Fiscal squeeze

Revenue forecasts highlight state’s budget dilemma

The improving economy continues to pump increased revenues into the state’s coffers, but constitutional limitations likely will reduce how much of that money lawmakers can spend during the 2015 session.

That could make it harder to whittle down the negative factor, the state’s $900 million shortfall in K-12 spending, and to provide more funding for programs like expanded preschool services and full-day kindergarten.

The latest quarterly revenue forecasts were presented to legislative leaders and Joint Budget Committee members Monday morning by economists from the governor’s Office of State Planning and Budgeting and the Legislative Council, the General Assembly’s research arm.

“We did increase our expectations for general fund revenue,” said Natalie Mullis, the legislature’s chief economist. In theory, she said, lawmakers could have $1.05 billion more to spend on the 2015-16 budget than what’s being spent in the current, 2014-15 budget.

“It’s not enough money to fund everything that every interest group is going to bring to you,” Mullis cautioned, to laughter from lawmakers. The basement Capitol hearing room was packed with lobbyists, the very people Mullis was referring to.

The challenge is created by the Taxpayer’s Bill of Rights, commonly known as TABOR, which sets ceilings on the amounts of revenue the legislature can spend each year. The state hasn’t hit the so-called TABOR limit for several years, but now revenues are growing fast enough that Mullis’ team estimates the state will owe taxpayers $120.3 million out of the 2015-16 budget and $620.4 million in 2016-17.

Read the forecasts

The OSPB has similar but somewhat different forecasts, including a projection that a $196.8 million refund will be required from surplus revenues in the current budget, plus $186.5 million in 2015-16 and $269.2 million in 2016-17. (Refunds would be made through a variety of mechanisms, including earned income credits, sales tax rebates and a temporary reduction in income tax rates.)

“We should plan for exceeding the TABOR limit in fiscal year 2014-15,” OSPB director Henry Sobanet told lawmakers. He also warned that the combined budget demands and spending restraints “will combine for an extremely tight environment” in 2016-17 and that lawmakers may not be able to spend much more in that year than they do in 2015-16.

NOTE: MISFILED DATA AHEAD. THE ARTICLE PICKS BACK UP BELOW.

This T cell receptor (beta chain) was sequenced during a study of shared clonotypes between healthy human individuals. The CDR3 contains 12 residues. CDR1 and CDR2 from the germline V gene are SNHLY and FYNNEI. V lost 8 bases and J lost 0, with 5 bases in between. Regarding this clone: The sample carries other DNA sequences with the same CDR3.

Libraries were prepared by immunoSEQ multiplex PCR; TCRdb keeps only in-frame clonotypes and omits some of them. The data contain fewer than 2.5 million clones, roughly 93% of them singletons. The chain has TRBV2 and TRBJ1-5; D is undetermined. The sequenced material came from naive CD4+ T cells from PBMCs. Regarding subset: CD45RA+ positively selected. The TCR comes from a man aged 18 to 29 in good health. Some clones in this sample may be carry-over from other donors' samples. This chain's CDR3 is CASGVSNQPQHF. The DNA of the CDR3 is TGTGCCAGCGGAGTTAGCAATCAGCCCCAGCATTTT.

And, a different provision of TABOR also will require lawmakers next year to make a $58.7 million rebate of some marijuana revenues. The mechanism for doing that hasn’t been determined.

The prospect of TABOR refunds worries education advocates, who would like some surplus revenues diverted to further reduce the negative factor. The 2014 legislature made a $110 million dent in the shortfall and stipulated that the negative factor couldn’t grow in the 2015-16 budget. Gov. John Hickenlooper has proposed that the negative factor be trimmed another $200 million in 2015-16 – but that cut would apply only for one year.

School district leaders say they’d be happy with the one-time cut but would be even happier if the negative factor were reduced permanently. A group of superintendents has proposed an additional $70 million in K-12 spending in 2015-16, $50 million focused on at-risk and $20 million for rural districts. Both the governor’s and the superintendents’ proposals have been received somewhat coolly by JBC members, even before Monday’s forecasts were issued.

The legislature can avoid making the TABOR refunds and keep excess revenues, but only by proposing a ballot measure seeking voter approval to do that. Putting a measure before voters requires passage in each chamber, something that might be a long shot, given split party control of the legislature. Hickenlooper also has indicated he supports the refunds, at least for now.

Districts may not get extra money in current year

Legislative economists also told lawmakers that it appears a mid-year adjustment in 2014-15 K-12 funding won’t be necessary because the enrollment projections made last spring were higher than actual enrollment this fall. Total enrollment was only 163 students fewer than expected, and the actual number of at-risk students was down about 4,560 (1.5 percent) from the projection made last spring.

Enrollment is the key variable in the school finance formula, and the actual student count regularly exceeds annual estimates, meaning lawmakers often give schools extra money in February or March.

That isn’t the case this year, and Legislative Council staff said that might give lawmakers the opportunity to make a $14 million mid-year reduction in the negative factor. (See the document at the bottom of this article for more details.

Forecast indicates past K-12 growth rates will continue

The December forecast from legislative staff always includes a two-year projection of K-12 student enrollment trends.

This year’s analysis found that enrollment grew 1.5 percent in the current school year and is expected to grow 1.4 percent in 2015-16 and 1.3 percent in 2016-17. Those rates are similar to the growth seen in recent years.

The largest rates of growth are expected in northern Colorado followed by the Denver metro area, with smaller increases in students elsewhere in the state and even slight declines in some regions.

K-12 enrollment chart

Incentives

Westminster district will give bonuses if state ratings rise, teachers wonder whether performance pay system is coming

PHOTO: Nicholas Garcia